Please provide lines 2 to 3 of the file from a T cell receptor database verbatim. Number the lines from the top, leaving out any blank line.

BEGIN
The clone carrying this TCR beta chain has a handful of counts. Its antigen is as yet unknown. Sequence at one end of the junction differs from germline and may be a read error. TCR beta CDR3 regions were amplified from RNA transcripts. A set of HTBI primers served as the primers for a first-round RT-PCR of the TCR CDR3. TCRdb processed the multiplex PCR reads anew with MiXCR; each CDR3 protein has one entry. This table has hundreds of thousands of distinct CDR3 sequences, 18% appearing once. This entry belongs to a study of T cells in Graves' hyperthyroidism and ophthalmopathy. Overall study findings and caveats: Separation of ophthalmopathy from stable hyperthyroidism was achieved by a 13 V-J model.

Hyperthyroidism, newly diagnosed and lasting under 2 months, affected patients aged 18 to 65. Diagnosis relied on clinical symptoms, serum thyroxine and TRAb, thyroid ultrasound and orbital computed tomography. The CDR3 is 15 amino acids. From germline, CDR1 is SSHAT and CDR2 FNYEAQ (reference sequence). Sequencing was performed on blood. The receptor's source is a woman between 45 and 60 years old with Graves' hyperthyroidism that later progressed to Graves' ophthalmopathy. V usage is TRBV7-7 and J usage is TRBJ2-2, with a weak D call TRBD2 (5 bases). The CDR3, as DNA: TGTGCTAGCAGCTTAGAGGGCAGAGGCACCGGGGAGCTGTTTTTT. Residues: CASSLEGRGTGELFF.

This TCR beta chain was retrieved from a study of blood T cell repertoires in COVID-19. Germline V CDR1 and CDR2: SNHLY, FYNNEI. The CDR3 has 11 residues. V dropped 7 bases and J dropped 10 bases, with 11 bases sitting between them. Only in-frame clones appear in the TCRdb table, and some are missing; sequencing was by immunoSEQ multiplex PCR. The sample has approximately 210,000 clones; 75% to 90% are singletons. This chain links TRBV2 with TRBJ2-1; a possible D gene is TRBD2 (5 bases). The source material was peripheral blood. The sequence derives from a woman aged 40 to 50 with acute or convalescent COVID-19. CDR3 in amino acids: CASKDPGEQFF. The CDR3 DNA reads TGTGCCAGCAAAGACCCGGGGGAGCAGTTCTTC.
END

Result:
Hyperthyroidism, newly diagnosed and lasting under 2 months, affected patients aged 18 to 65. Diagnosis relied on clinical symptoms, serum thyroxine and TRAb, thyroid ultrasound and orbital computed tomography. The CDR3 is 15 amino acids. From germline, CDR1 is SSHAT and CDR2 FNYEAQ (reference sequence). Sequencing was performed on blood. The receptor's source is a woman between 45 and 60 years old with Graves' hyperthyroidism that later progressed to Graves' ophthalmopathy. V usage is TRBV7-7 and J usage is TRBJ2-2, with a weak D call TRBD2 (5 bases). The CDR3, as DNA: TGTGCTAGCAGCTTAGAGGGCAGAGGCACCGGGGAGCTGTTTTTT. Residues: CASSLEGRGTGELFF.

This TCR beta chain was retrieved from a study of blood T cell repertoires in COVID-19. Germline V CDR1 and CDR2: SNHLY, FYNNEI. The CDR3 has 11 residues. V dropped 7 bases and J dropped 10 bases, with 11 bases sitting between them. Only in-frame clones appear in the TCRdb table, and some are missing; sequencing was by immunoSEQ multiplex PCR. The sample has approximately 210,000 clones; 75% to 90% are singletons. This chain links TRBV2 with TRBJ2-1; a possible D gene is TRBD2 (5 bases). The source material was peripheral blood. The sequence derives from a woman aged 40 to 50 with acute or convalescent COVID-19. CDR3 in amino acids: CASKDPGEQFF. The CDR3 DNA reads TGTGCCAGCAAAGACCCGGGGGAGCAGTTCTTC.